In a country where the maximum salary by law is approx. $20/month,
Real-Estate Revolution Hits Cuba
Ordinary Cubans start to buy and sell their homes, and authorities dust off plans to develop a luxury vacation-home market for foreigners
For now, the 54-year-old embargo remains in place, meaning Americans can’t buy property here, or even travel to the island as tourists. And Cuban law bars nonresidents from owning homes outside a few limited experimental developments. But that isn’t stopping some foreigners from trying to wriggle through loopholes to get their hands on real estate now in the hopes of striking it rich.
Loopholes, and deep pockets from which to bribe. Good luck trying to get your money out of the country if you ever sell. Even better luck with preventing the government from seizing your assets.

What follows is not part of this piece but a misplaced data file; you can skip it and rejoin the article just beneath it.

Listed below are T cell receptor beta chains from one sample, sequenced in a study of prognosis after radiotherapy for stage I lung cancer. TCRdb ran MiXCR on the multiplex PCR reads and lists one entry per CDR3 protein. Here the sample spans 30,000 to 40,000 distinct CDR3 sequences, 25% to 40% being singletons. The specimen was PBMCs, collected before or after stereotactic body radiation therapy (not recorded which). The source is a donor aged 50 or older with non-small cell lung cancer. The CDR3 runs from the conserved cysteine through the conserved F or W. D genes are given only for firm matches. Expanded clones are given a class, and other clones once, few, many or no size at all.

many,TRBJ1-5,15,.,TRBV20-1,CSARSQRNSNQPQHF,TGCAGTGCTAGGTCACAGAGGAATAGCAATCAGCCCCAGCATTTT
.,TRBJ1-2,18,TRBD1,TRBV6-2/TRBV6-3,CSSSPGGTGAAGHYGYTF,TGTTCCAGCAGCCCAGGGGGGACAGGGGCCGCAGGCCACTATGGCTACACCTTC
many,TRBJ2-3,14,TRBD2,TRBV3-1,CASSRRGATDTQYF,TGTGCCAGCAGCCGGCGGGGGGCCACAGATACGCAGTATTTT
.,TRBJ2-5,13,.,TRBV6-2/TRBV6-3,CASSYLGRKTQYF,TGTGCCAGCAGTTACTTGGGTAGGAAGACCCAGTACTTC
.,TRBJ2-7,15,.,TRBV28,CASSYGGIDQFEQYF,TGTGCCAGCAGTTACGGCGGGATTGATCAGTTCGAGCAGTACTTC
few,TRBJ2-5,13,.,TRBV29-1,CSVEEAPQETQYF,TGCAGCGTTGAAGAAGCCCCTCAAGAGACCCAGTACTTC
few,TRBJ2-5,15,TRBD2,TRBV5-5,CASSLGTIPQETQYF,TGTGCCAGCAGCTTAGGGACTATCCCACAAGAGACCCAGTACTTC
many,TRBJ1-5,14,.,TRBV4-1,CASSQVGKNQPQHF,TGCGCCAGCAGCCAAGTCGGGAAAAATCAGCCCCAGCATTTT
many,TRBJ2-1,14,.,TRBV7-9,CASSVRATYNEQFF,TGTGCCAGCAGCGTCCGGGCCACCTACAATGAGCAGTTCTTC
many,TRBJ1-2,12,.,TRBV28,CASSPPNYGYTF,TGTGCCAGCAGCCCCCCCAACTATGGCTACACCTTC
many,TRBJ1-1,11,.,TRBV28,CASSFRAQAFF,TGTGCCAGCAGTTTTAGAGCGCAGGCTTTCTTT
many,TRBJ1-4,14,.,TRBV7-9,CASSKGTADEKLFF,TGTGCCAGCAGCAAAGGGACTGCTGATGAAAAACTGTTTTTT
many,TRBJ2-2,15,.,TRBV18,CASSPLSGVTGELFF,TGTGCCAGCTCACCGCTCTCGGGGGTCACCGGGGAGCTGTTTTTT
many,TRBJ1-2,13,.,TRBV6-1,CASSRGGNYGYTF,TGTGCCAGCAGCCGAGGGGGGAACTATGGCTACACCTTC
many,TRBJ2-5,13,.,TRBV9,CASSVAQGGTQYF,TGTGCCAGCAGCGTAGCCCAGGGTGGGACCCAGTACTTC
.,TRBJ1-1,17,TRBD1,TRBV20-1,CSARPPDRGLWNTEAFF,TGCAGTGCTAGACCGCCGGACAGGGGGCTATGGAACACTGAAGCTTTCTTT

Never mind the wiring:
5 Things to Know About Buying Real Estate in Cuba: For instance,
#3 Are there any Cuban laws that could trip up a would-be foreign investor?
Boy are there. It has only been a few years since Cuba started allowing Cuban citizens to buy and sell their own homes, and the government is still trying to keep tight control over the market. Cubans can’t have more than two homes, a primary residence and a vacation house. And in all but a few cases, buyers need to be permanent Cuban residents.
And some will end up in jail.